Arts and Crafts style can be seen in the use of Marseilles tiles, the contrasting colours and textures that have been used in the brickwork and walls, tall tapered chimneys and chamfered stacks. These houses may appear irregular and do not conform to the earlier constraints of Victorian style. The Interiors are usually more elaborate, often full of beautiful woodwork . Character abounds in and they are full of quirky spaces.
There were a lot of rather grand houses being built at that time in Timaru and one of them is The Croft Homestead. Built in 1915 for Mr and Mrs RL Orbell. The architect was reputed to be Mr Basil B. Hooper, and the building contractor was a Mr Tooth of Timaru. Hooper became well known for his domestic architecture and was one of New Zealand’s most talented Arts and Crafts architects.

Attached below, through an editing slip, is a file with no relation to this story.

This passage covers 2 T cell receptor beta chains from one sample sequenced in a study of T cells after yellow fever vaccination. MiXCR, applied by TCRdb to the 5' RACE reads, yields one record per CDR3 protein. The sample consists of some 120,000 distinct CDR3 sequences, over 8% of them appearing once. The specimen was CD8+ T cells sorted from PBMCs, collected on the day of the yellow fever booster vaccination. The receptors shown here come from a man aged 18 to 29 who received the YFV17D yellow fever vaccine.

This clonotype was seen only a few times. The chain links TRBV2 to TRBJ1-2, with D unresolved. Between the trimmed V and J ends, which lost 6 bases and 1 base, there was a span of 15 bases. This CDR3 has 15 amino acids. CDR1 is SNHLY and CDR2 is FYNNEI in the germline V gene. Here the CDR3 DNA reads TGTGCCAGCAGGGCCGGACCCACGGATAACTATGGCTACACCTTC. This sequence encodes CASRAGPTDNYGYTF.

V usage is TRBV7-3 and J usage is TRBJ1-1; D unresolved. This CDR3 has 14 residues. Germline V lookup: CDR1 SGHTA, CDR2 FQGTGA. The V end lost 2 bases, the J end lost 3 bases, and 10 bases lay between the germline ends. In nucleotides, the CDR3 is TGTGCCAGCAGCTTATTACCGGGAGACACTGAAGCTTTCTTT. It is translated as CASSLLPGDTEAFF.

The homestead is built of brick, with the upper part white rough-cast. The roof is covered with Marseilles tiles, and the gables hung with shingles. It has an asymmetrical form with a balance of horizontal and vertical elements as well as the expected tall decorated chimneys, varied rooflines and projecting facades.
The house changed hands a couple of times and was eventually bequeathed to Presbyterian Social Services in 1968 by the then owner, Mr James William Grant. These days it forms part of a retirement home complex. The Grant family were generous benefactors to Timaru, having also gifted the Aigantighe Art Gallery to the City.
The house was designed to obtain the full effect of the sunshine, and also of the magnificent views. It is a superb example of the Arts and Crafts style house.